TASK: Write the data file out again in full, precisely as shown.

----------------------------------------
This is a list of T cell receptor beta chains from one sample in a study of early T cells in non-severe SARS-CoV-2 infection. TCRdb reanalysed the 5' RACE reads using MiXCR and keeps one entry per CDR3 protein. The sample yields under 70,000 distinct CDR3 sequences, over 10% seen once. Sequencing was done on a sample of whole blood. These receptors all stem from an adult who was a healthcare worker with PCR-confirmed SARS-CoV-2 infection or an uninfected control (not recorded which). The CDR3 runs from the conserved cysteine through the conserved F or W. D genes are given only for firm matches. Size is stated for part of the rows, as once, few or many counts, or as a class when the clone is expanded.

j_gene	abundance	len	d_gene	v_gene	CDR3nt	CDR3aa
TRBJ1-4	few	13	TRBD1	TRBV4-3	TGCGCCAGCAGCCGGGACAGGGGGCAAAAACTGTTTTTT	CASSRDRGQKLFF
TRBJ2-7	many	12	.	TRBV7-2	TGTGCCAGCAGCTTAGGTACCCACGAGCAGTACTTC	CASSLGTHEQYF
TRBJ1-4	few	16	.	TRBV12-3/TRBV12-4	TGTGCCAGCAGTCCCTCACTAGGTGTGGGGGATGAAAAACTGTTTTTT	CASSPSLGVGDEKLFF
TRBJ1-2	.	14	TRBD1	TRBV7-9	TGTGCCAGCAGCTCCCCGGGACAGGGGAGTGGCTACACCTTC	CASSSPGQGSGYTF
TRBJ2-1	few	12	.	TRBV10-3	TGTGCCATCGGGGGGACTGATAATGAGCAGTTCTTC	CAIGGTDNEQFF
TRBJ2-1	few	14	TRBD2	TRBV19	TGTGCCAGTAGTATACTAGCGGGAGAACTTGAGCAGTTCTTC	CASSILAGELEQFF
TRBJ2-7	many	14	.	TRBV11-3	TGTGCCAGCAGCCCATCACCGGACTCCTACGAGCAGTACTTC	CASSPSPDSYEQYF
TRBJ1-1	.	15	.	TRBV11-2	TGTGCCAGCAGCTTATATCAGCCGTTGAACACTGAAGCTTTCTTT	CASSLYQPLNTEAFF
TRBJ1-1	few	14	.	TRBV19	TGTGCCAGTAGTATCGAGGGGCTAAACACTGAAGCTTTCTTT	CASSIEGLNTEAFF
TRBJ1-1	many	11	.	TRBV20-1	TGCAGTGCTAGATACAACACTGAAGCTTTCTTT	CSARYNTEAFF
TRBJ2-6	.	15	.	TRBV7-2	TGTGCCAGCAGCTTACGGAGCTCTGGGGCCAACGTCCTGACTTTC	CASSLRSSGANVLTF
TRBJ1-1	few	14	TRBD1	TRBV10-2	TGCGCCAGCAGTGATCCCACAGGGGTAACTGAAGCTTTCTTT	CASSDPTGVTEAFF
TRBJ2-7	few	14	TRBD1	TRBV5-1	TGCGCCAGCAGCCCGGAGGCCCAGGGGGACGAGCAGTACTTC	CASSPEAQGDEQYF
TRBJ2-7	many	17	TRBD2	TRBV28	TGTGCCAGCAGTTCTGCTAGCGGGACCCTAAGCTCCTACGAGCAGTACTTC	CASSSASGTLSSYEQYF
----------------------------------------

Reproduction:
This is a list of T cell receptor beta chains from one sample in a study of early T cells in non-severe SARS-CoV-2 infection. TCRdb reanalysed the 5' RACE reads using MiXCR and keeps one entry per CDR3 protein. The sample yields under 70,000 distinct CDR3 sequences, over 10% seen once. Sequencing was done on a sample of whole blood. These receptors all stem from an adult who was a healthcare worker with PCR-confirmed SARS-CoV-2 infection or an uninfected control (not recorded which). The CDR3 runs from the conserved cysteine through the conserved F or W. D genes are given only for firm matches. Size is stated for part of the rows, as once, few or many counts, or as a class when the clone is expanded.

j_gene	abundance	len	d_gene	v_gene	CDR3nt	CDR3aa
TRBJ1-4	few	13	TRBD1	TRBV4-3	TGCGCCAGCAGCCGGGACAGGGGGCAAAAACTGTTTTTT	CASSRDRGQKLFF
TRBJ2-7	many	12	.	TRBV7-2	TGTGCCAGCAGCTTAGGTACCCACGAGCAGTACTTC	CASSLGTHEQYF
TRBJ1-4	few	16	.	TRBV12-3/TRBV12-4	TGTGCCAGCAGTCCCTCACTAGGTGTGGGGGATGAAAAACTGTTTTTT	CASSPSLGVGDEKLFF
TRBJ1-2	.	14	TRBD1	TRBV7-9	TGTGCCAGCAGCTCCCCGGGACAGGGGAGTGGCTACACCTTC	CASSSPGQGSGYTF
TRBJ2-1	few	12	.	TRBV10-3	TGTGCCATCGGGGGGACTGATAATGAGCAGTTCTTC	CAIGGTDNEQFF
TRBJ2-1	few	14	TRBD2	TRBV19	TGTGCCAGTAGTATACTAGCGGGAGAACTTGAGCAGTTCTTC	CASSILAGELEQFF
TRBJ2-7	many	14	.	TRBV11-3	TGTGCCAGCAGCCCATCACCGGACTCCTACGAGCAGTACTTC	CASSPSPDSYEQYF
TRBJ1-1	.	15	.	TRBV11-2	TGTGCCAGCAGCTTATATCAGCCGTTGAACACTGAAGCTTTCTTT	CASSLYQPLNTEAFF
TRBJ1-1	few	14	.	TRBV19	TGTGCCAGTAGTATCGAGGGGCTAAACACTGAAGCTTTCTTT	CASSIEGLNTEAFF
TRBJ1-1	many	11	.	TRBV20-1	TGCAGTGCTAGATACAACACTGAAGCTTTCTTT	CSARYNTEAFF
TRBJ2-6	.	15	.	TRBV7-2	TGTGCCAGCAGCTTACGGAGCTCTGGGGCCAACGTCCTGACTTTC	CASSLRSSGANVLTF
TRBJ1-1	few	14	TRBD1	TRBV10-2	TGCGCCAGCAGTGATCCCACAGGGGTAACTGAAGCTTTCTTT	CASSDPTGVTEAFF
TRBJ2-7	few	14	TRBD1	TRBV5-1	TGCGCCAGCAGCCCGGAGGCCCAGGGGGACGAGCAGTACTTC	CASSPEAQGDEQYF
TRBJ2-7	many	17	TRBD2	TRBV28	TGTGCCAGCAGTTCTGCTAGCGGGACCCTAAGCTCCTACGAGCAGTACTTC	CASSSASGTLSSYEQYF